Hull House always had a strong educational purpose, organising plays, free concerts and lectures and discussion circles (eg: the Plato Club), classes in language, literature, history, art and domestic activities as well as cultural events and clubs for children and adults. It took its research role very seriously, producing the ‘Hull House Maps and Papers’ which researched demographics, including ethnicity, housing, working and sanitation conditions with the same concern for accuracy and comprehensiveness as that shown by Booth in his maps of London poverty.

Hull House had strong links with the ‘Chicago School’ of Sociology and became the urban branch campus of the University of Illinois at Chicago and is still maintained as a museum by the university.

There are parallels in London in the educational work of Toynbee Hall, Mansfield House and other settlements. They can also be seen in the development of the urban studies think tank, the Institute of Community Studies, founded in 1954, now known as the Young Foundation and actively involved in social innovation.

Citizens UK established an Institute for Community Organising in 2010 as part of its Centre for Civil Society to train community organisers. TELCO has many educational institutions in membership and many of its key activists come from schools, colleges or universities. For a few years, Queen Mary University of London offered a Masters in Community Organising and a central mission of the University of East London (UEL) is to be London’s leading university for civic engagement:

“…extending an invitation to all our students and staff to participate in the ‘living lab’ that east London represents, becoming ‘best in class’ in confronting the very challenges that our students face, providing them with the opportunity to become change agents who help to transform their own communities, working with our communities to deliver applied and sustainable solutions to the societal and environmental challenges that we face, empowering our students and staff to become ambassadors and active citizens for the long term benefit of their communities.” (UEL corporate plan)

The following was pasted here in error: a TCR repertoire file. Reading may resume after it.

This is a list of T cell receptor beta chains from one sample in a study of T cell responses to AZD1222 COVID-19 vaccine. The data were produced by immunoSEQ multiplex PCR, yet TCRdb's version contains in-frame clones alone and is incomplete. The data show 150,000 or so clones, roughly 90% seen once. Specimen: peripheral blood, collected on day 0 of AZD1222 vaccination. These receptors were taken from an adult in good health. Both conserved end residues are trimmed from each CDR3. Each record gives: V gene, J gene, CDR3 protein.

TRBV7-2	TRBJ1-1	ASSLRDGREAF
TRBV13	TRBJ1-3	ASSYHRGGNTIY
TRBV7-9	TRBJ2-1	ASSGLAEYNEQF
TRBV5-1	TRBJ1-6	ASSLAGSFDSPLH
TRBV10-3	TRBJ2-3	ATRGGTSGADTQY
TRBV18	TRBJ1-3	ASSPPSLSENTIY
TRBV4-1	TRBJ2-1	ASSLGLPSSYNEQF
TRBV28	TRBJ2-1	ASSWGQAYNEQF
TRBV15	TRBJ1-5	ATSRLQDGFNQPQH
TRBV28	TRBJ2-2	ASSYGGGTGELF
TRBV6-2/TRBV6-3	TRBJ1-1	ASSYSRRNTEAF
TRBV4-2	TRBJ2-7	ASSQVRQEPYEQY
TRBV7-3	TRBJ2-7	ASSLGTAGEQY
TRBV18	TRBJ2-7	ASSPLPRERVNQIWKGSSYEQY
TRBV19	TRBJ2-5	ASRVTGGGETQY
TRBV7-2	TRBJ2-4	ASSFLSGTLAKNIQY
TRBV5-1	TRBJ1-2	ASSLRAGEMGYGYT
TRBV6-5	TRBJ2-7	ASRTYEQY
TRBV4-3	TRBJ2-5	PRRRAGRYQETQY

The many challenges which face us require this kind of educational response, one where the connection is made between learning, reflecting and acting and which should have at its heart the public university and a network of other civic institutions. Such a network might combine the best practices and traditions of a University Settlement, a Danish Folk school, an Extramural Department or Adult Education Institute, a Further Education College, a Community Centre and a ‘Think-and-Do Tank’.

Such a co-ordinated response needs to draw on community involvement, equality and trade union campaigning as well as on the best of rigorous research and teaching. This local engagement is not about single-issue indoctrination but needs to be anchored in core values of equality, democracy, solidarity and mutual respect while not shying away from differences and debate.

At our college ‘Obama Day’ in 2009, I asked the audience to imagine what we could do for ourselves and our community if every one of us became community organisers, even for just one hour a week. What could we achieve with nearly 2,700 hours of concerted community activity per week; the equivalent of approximately 80 full time community workers?

Community activity could become a central part of our educational culture. Instead of simply encouraging our students to engage in occasional volunteering or charity projects we could embed Service Learning in all our school, college and university programmes. The educational and social impact of making Service Learning part of the educational experience of all young people and adults would be phenomenal. Education could place itself at the heart of building greater social cohesion and responding to community needs and could support a renaissance in social and community development.

This is the second of 2 posts based on a talk given to the East London History Workshop on 19th January 2017.

See also:

From Toynbee to TELCO – via Chicago, part 1. From settlement to social activism

Barack Obama community organiser

Jane Addams and Toynbee Hall

Women and the Settlement Movement  by Katharine Bentley Beauman (Radcliffe Press, 1996)

Slumming – Sexual and Social Politics in Victorian London by Seth Koven (Princeton, 2006)

‘Community Organizing: Addams and Alinsky’ by Maurice Hamington

About Eddie Playfair

Principal of Newham Sixth Form College (NewVIc) East London. Blogging about education, politics and culture in a personal capacity. I also tweet at @eddieplayfair